A forecasted £145 monthly hike in energy bills will leave 14.5 million people unable to afford gas and electricity next winter, charity Citizens Advice has warned as it urges the Chancellor to announce additional support for families.
That’s up from the five million people who said they’ll struggle to cope with the £60 monthly rise in energy bills to take effect from April.
Energy bills are rising in response to soaring wholesale natural gas prices, driven up last year by supply chain disruption from the pandemic, cold temperatures across the northern hemisphere, and deteriorating relations with Russia, the source of much of Europe’s fuel.
That surge in natural gas prices wiped out nearly 30 British energy suppliers and has prompted Ofgem to raise the cap on domestic energy tariffs by £693 or nearly £60 per month from 1 April.
Then, the Russian invasion of Ukraine last month pushed up wholesale natural gas prices still further and threatened Europe’s supplies. Ofgem is now forecast to lift the price cap to around £3,000 per month from 1 October – meaning an additional £145 on monthly energy bills that many households can’t weather, Citizens Advice says.
The government will offer most households £350 off their energy bills this year, in the form of a £150 discount on their council tax and £200 energy “rebate” that will be repaid over five years. But Citizens Advice says that even with those measures, huge numbers of Britons will struggle to afford fuel.
The combined council tax and energy rebates will reduce the April increase in energy bills to £30 per month. However, nearly 10% of adults surveyed by Citizens Advice said they have less than £30 leftover each month after paying their energy bills, suggesting they won’t be able to afford the increase.
Already, 41% of the five million people who say they’ll struggle to cope with April’s price hikes have borrowed money to pay for essentials, with some using buy now pay later (BNPL) schemes to buy groceries and toiletries.
The rebates will decrease the forecasted October energy bill hike to £115 per month. But 27% of those surveyed say they have less than £115 left each month after paying for their bills. That means 14.5 million people will struggle to afford heat and power next winter.
“These staggering findings must be a wake-up call to the government,” said Dame Clare Moriarty, Chief Executive of Citizens Advice. “With one in four unable to afford their bills come October, measures announced so far simply don’t meet the scale of the challenge.”
Citizens Advice is calling on the Chancellor to announce further support measures for households when he publishes his Spring Statement next week. Specifically, the charity says the Warm Home Discount, which offers some pensioners and low-income households annual £140 discounts on their energy bills, should be expanded to more groups and the energy bill rebate expanded.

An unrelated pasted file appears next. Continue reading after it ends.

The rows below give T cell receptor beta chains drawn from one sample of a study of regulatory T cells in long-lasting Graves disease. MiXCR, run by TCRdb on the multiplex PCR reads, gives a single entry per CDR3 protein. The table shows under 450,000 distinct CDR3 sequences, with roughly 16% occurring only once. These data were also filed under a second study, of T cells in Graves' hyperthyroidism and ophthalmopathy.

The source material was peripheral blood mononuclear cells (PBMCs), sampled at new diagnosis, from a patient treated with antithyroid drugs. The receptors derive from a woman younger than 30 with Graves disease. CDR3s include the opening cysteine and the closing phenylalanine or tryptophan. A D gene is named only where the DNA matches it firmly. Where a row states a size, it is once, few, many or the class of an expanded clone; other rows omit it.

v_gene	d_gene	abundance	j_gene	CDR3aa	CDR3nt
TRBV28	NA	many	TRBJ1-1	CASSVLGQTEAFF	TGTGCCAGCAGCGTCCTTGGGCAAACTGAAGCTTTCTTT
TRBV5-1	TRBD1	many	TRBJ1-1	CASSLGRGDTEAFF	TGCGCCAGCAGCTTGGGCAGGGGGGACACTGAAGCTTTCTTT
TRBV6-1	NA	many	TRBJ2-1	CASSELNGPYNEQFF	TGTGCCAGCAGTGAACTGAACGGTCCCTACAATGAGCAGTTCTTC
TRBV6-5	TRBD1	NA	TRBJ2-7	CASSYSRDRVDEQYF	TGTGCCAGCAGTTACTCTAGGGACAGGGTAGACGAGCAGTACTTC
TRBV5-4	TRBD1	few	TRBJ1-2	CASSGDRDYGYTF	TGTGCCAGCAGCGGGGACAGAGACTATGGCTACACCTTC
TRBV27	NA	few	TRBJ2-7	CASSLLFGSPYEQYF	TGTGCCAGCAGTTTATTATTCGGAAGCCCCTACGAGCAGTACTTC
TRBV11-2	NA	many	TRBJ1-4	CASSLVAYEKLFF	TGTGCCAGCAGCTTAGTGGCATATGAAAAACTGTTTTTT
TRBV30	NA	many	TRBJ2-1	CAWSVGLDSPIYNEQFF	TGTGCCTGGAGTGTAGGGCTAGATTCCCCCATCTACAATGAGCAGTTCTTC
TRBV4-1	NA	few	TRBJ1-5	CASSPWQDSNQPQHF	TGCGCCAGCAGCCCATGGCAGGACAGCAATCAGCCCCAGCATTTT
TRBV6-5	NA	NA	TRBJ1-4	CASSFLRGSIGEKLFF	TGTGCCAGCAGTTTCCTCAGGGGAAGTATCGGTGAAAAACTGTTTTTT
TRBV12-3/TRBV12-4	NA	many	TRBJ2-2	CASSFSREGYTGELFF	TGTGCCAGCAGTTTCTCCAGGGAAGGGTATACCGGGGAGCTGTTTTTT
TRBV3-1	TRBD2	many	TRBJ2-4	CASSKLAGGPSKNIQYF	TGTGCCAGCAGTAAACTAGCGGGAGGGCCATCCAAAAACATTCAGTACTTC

“The Chancellor has a crucial opportunity to bring forward more support for those most in need in his Spring Statement next week. Increasing benefits in line with inflation, expanding the Warm Home Discount and announcing a more generous energy rebate should be top of his list.”
More than eight in 10 Brits (83%) don’t think the government’s £200 loan will make much of a difference in their ability to pay for energy, Citizens Advice’s survey found. The “rebate” has also attracted criticism for being repayable.
Amid the soaring cost of living, Citizens Advice has already seen record numbers of people turning to its services for support. In February, the network’s frontline staff referred 24,000 people to crisis support like food banks vouchers and charitable grants, surpassing even January’s record-breaking numbers.
The charity is particularly concerned about the four million Brits who pay for their energy using prepayment meters. They’ll face even steeper price hikes and are unable to spread the cost of energy use across the year as direct debit customers are. The average family on a pre-payment meter will pay £336 per month for their energy, or over £10 per day, in December 2022. The same usage would have cost them £147 per month in December 2021.
Households with prepayment meters can also be disconnected from supply if they can’t afford to top up. Already in February, Citizens Advice staff supported more than 1,000 people with prepayment meters who couldn’t afford to top up and were at risk of losing heat and power.
Source: Citizens Advice: “More than 14 million unable to afford October’s energy hikes”